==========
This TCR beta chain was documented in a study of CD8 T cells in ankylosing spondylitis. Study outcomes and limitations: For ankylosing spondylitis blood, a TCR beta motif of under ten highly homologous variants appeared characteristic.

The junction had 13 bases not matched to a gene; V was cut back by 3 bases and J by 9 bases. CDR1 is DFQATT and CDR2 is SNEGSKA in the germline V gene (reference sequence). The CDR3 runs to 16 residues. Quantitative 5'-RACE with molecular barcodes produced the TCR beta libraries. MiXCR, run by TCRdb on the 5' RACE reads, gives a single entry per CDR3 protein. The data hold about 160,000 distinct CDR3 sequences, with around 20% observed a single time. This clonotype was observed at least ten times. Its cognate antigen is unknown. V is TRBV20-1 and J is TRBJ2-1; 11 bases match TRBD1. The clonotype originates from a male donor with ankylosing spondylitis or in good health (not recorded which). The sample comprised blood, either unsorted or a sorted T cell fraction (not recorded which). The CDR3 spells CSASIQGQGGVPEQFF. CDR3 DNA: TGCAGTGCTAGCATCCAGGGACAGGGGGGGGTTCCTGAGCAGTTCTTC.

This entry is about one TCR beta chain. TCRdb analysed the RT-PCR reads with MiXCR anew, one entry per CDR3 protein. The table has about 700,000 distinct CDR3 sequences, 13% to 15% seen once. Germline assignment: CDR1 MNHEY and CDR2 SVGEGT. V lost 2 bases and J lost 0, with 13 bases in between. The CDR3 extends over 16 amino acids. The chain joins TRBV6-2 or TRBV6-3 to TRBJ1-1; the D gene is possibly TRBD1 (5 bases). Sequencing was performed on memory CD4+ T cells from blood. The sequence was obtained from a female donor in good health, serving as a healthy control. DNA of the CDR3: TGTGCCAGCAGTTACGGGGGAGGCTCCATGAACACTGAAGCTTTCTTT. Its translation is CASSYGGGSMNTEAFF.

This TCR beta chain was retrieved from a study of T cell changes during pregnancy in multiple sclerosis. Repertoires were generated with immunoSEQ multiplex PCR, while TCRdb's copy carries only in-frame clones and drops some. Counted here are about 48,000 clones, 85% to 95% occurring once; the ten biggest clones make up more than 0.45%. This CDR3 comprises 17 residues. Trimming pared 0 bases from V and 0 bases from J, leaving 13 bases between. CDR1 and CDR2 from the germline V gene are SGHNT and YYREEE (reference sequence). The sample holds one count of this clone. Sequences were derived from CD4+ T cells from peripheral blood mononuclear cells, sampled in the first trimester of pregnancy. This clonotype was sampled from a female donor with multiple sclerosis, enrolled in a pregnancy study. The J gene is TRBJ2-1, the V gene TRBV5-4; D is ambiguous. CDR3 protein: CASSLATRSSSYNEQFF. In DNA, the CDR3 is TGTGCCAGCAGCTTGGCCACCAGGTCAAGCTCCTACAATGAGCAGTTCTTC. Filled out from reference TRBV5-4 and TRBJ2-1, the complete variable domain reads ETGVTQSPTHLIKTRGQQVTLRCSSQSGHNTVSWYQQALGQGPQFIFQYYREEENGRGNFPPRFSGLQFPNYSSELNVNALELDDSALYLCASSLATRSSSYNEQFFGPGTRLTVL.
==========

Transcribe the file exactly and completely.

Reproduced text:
This TCR beta chain was documented in a study of CD8 T cells in ankylosing spondylitis. Study outcomes and limitations: For ankylosing spondylitis blood, a TCR beta motif of under ten highly homologous variants appeared characteristic.

The junction had 13 bases not matched to a gene; V was cut back by 3 bases and J by 9 bases. CDR1 is DFQATT and CDR2 is SNEGSKA in the germline V gene (reference sequence). The CDR3 runs to 16 residues. Quantitative 5'-RACE with molecular barcodes produced the TCR beta libraries. MiXCR, run by TCRdb on the 5' RACE reads, gives a single entry per CDR3 protein. The data hold about 160,000 distinct CDR3 sequences, with around 20% observed a single time. This clonotype was observed at least ten times. Its cognate antigen is unknown. V is TRBV20-1 and J is TRBJ2-1; 11 bases match TRBD1. The clonotype originates from a male donor with ankylosing spondylitis or in good health (not recorded which). The sample comprised blood, either unsorted or a sorted T cell fraction (not recorded which). The CDR3 spells CSASIQGQGGVPEQFF. CDR3 DNA: TGCAGTGCTAGCATCCAGGGACAGGGGGGGGTTCCTGAGCAGTTCTTC.

This entry is about one TCR beta chain. TCRdb analysed the RT-PCR reads with MiXCR anew, one entry per CDR3 protein. The table has about 700,000 distinct CDR3 sequences, 13% to 15% seen once. Germline assignment: CDR1 MNHEY and CDR2 SVGEGT. V lost 2 bases and J lost 0, with 13 bases in between. The CDR3 extends over 16 amino acids. The chain joins TRBV6-2 or TRBV6-3 to TRBJ1-1; the D gene is possibly TRBD1 (5 bases). Sequencing was performed on memory CD4+ T cells from blood. The sequence was obtained from a female donor in good health, serving as a healthy control. DNA of the CDR3: TGTGCCAGCAGTTACGGGGGAGGCTCCATGAACACTGAAGCTTTCTTT. Its translation is CASSYGGGSMNTEAFF.

This TCR beta chain was retrieved from a study of T cell changes during pregnancy in multiple sclerosis. Repertoires were generated with immunoSEQ multiplex PCR, while TCRdb's copy carries only in-frame clones and drops some. Counted here are about 48,000 clones, 85% to 95% occurring once; the ten biggest clones make up more than 0.45%. This CDR3 comprises 17 residues. Trimming pared 0 bases from V and 0 bases from J, leaving 13 bases between. CDR1 and CDR2 from the germline V gene are SGHNT and YYREEE (reference sequence). The sample holds one count of this clone. Sequences were derived from CD4+ T cells from peripheral blood mononuclear cells, sampled in the first trimester of pregnancy. This clonotype was sampled from a female donor with multiple sclerosis, enrolled in a pregnancy study. The J gene is TRBJ2-1, the V gene TRBV5-4; D is ambiguous. CDR3 protein: CASSLATRSSSYNEQFF. In DNA, the CDR3 is TGTGCCAGCAGCTTGGCCACCAGGTCAAGCTCCTACAATGAGCAGTTCTTC. Filled out from reference TRBV5-4 and TRBJ2-1, the complete variable domain reads ETGVTQSPTHLIKTRGQQVTLRCSSQSGHNTVSWYQQALGQGPQFIFQYYREEENGRGNFPPRFSGLQFPNYSSELNVNALELDDSALYLCASSLATRSSSYNEQFFGPGTRLTVL.